Bernadette Green had been a strong and devout woman throughout her adult life - but ended it as a neglected pensioner smothered to death by her own son as she lay in her excrement with rotting flesh wounds.
Today her son John Green is beginning a life sentence for her murder after a jury at Preston Crown Court found him guilty of smothering her.
She was born Bernadette Shorrock in 1930 in the then Amounderness district of Lancashire, and lived in Preston during the war, where it is understood she worked at a munitions factory.
She married John Green senior in Preston in December 1952 and almost 11 months later their only son, John, was born.
The couple brought him up at their terraced brick home on Inkerman Street, Plungington.
The family were very devout Catholics and attended St Walburge’s Church every Sunday.
John Jr went to Preston Catholic College and also studied computing at Harris College. He was still living at home with his parents when he joined Lancashire Police on January 28, 1974, starting as a constable based in Preston at Lawson Street.
In court he said: “I felt I could do more with my life to serve the public, protect and help them.”
It was during his early years in the force he met his future wife Janet.
The couple set up home in Penwortham and got married on January 12, 1979, had two children, Rebecca and Douglas, and moved to New Longton.
Green had various roles in the Constabulary, serving at HQ in Hutton on the drugs branch, before becoming a DC at Preston CID for around seven years. He had also served as a firearms officer.
But in the 1990s he became ill, collapsing at work. He tried to return to a uniformed role but things did not work out and he was given a medical discharge from the force in late 1992.
He took a year’s sabbatical to recover from the illness and then started work at his children’s school as a site supervisor - but this role also ended after he needed surgery on his back.
Green moved back to live with his mother in 2009 when his marriage collapsed.
The court heard his son had joined the police in Scotland, but their relationship was strained after the divorce and they rarely kept in touch.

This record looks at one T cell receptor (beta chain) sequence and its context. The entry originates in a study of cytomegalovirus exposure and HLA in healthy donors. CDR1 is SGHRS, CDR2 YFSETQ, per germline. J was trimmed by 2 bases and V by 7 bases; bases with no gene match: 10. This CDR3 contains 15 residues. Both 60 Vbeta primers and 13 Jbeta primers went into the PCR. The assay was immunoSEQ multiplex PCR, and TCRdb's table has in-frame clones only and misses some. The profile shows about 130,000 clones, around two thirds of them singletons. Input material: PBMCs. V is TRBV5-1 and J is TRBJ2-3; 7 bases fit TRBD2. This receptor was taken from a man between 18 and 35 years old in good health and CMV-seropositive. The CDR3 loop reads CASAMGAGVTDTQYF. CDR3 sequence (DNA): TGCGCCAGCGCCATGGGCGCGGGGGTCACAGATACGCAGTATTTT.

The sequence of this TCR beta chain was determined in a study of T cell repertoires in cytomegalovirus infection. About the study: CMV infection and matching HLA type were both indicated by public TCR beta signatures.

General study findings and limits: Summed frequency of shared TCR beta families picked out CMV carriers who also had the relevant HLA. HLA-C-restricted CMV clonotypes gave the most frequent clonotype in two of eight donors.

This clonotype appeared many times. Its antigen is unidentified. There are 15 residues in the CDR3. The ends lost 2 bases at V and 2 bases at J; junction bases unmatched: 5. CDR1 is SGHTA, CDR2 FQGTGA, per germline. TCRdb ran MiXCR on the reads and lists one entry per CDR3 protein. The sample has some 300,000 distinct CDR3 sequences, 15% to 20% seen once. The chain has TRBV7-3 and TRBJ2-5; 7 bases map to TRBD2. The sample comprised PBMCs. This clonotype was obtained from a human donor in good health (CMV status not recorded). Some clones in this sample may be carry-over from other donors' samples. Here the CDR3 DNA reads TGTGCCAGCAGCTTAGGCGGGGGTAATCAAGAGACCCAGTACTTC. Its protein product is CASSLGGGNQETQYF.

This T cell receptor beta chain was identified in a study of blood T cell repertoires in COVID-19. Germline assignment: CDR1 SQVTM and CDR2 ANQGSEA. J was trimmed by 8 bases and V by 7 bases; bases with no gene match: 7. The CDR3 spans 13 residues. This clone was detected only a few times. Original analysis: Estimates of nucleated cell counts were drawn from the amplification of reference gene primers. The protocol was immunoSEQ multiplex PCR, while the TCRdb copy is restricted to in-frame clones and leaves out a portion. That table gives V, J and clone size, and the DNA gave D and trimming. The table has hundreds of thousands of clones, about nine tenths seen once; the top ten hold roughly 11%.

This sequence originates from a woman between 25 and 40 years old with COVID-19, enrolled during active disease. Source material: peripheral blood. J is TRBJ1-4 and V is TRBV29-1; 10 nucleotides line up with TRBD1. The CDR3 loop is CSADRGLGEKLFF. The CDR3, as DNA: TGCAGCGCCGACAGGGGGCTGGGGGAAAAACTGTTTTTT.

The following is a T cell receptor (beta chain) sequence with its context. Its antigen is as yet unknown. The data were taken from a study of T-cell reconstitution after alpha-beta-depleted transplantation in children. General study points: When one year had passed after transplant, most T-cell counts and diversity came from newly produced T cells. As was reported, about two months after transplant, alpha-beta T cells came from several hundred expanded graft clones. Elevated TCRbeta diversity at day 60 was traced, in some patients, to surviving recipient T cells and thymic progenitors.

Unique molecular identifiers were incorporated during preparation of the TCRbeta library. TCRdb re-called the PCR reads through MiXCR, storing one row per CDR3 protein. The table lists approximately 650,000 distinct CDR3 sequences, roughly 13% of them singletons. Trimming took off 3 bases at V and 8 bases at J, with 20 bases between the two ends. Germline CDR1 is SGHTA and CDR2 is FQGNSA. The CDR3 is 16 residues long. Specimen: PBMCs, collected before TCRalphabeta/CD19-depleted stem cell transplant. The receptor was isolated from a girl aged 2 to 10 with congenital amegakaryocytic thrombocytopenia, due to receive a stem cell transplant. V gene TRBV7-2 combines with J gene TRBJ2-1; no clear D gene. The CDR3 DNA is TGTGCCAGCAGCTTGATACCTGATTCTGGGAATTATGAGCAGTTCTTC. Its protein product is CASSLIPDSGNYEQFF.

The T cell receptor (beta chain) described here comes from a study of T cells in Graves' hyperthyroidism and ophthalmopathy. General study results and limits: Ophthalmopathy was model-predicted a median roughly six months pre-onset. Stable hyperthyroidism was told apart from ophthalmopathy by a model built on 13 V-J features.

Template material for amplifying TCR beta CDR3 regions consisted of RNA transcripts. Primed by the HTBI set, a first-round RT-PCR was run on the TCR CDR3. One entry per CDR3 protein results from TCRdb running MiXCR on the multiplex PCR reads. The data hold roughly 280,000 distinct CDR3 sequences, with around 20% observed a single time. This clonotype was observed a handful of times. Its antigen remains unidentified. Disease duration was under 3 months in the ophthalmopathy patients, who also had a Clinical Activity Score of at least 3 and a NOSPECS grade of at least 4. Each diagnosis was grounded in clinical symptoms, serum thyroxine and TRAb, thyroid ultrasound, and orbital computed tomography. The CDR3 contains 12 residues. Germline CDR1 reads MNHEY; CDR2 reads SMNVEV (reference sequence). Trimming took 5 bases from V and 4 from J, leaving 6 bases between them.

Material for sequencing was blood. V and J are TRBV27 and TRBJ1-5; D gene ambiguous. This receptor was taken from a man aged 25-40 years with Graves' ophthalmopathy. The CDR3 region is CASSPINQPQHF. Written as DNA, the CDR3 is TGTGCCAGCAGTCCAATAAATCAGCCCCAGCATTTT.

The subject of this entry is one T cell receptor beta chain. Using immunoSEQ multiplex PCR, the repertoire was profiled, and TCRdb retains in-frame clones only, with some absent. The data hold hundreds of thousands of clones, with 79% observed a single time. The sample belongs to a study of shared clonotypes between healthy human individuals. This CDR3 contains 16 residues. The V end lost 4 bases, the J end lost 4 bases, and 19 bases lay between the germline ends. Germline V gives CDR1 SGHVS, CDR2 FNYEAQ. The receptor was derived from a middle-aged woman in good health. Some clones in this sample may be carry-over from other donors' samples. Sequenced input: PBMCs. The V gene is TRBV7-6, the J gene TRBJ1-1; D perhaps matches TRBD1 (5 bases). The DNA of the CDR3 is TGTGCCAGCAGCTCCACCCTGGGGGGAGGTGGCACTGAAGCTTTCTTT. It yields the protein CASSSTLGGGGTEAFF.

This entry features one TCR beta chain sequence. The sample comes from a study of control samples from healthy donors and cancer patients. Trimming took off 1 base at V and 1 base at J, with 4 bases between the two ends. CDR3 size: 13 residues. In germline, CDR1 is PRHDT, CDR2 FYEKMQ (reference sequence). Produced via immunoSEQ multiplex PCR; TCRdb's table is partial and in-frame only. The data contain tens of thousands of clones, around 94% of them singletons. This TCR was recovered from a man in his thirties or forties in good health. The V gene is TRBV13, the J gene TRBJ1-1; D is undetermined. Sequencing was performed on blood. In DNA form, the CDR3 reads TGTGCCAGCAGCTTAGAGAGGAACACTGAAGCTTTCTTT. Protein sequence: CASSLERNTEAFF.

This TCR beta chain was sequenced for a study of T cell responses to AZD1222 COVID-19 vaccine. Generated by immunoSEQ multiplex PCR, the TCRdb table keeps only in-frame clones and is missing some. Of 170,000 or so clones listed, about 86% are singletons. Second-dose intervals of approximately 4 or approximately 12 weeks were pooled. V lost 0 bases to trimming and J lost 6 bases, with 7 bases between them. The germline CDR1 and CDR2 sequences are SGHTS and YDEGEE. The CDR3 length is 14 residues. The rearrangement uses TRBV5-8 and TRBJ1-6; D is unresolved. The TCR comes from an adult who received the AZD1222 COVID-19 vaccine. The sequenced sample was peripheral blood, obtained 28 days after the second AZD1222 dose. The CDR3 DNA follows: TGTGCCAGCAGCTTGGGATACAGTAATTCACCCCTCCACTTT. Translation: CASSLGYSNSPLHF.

His daughter, with whom he had a better relationship, left the city to go to university.
By the time Green moved back to his mother’s in 2009, his dad had been in the Swansea Terrace nursing home on Riversway for three years after suffering a series of small strokes and a larger one that left him quadriplegic. The same year, Mrs Green was taken to hospital after a fall on the stairs, and began to rely increasingly on her son.
The mother and son lived a fairly isolated life together, though at first, Green would take her to see her husband each night, until he died in the home in August 2011.
In court he said: “I would sort my dad out while she held his hand and spoke to him. He couldn’t speak.
“He was very aware but his hearing was pretty bad, but he could understand.
“I would set the television up, he would watch his sport.”
Mrs Green suffered various health issues including glaucoma, arthritis, high blood pressure, and mobility issues and around 20 years ago stopped attending church. For the last nine years of her life she had been virtually housebound. Her only trips out were a weekly visit on a Thursday to the hairdresser her son would take her to, and they went shopping together once a month in Preston. She was said to have no other family but was visited by her next door neighbours George and Marjorie Kenyon, who would take their pet dog Jasper to see her.
Green said he would cook her a roast each Sunday.
His only freedom was in 2014 when he started to have flying lessons.
He also told the court he would get some “fresh air” by visiting Preston Marina and looking at the boats, and would rarely see former police force friends.
But Mrs Green’s health declined and he found himself increasingly tied into caring for her.
Neighbours thought they enjoyed a normal mother and son relationship and he appeared to be a caring and attentive son.
However, his motive for the killing was revealed in a series of incriminating text messages he sent to his daughter in the years leading up to Mrs Green’s death in which he “dehumanised” his mother, referring to her as “it” and a “stinking corpse”.
He claimed he felt trapped in a life that he regarded as a ‘crock of crap’ - tending to a woman he regarded not as his mother but as a burden whose lingering existence was ruining his life.
As far back as 2013 he wrote: “If the walnut does not die tonight I am going to kill her.”
In November 2016, Green wrote: “This is effing mental. When does it die? It’s orribubble.”
And in April 2018 he described her as a “stinking corpse”.
On May 18, 2018 Bernadette died in her bed weighing just six stone.
Green texted his daughter: “That’s it sweetheart. It was a slow, miserable, messy end but she’s finally gone. Now to something more important...”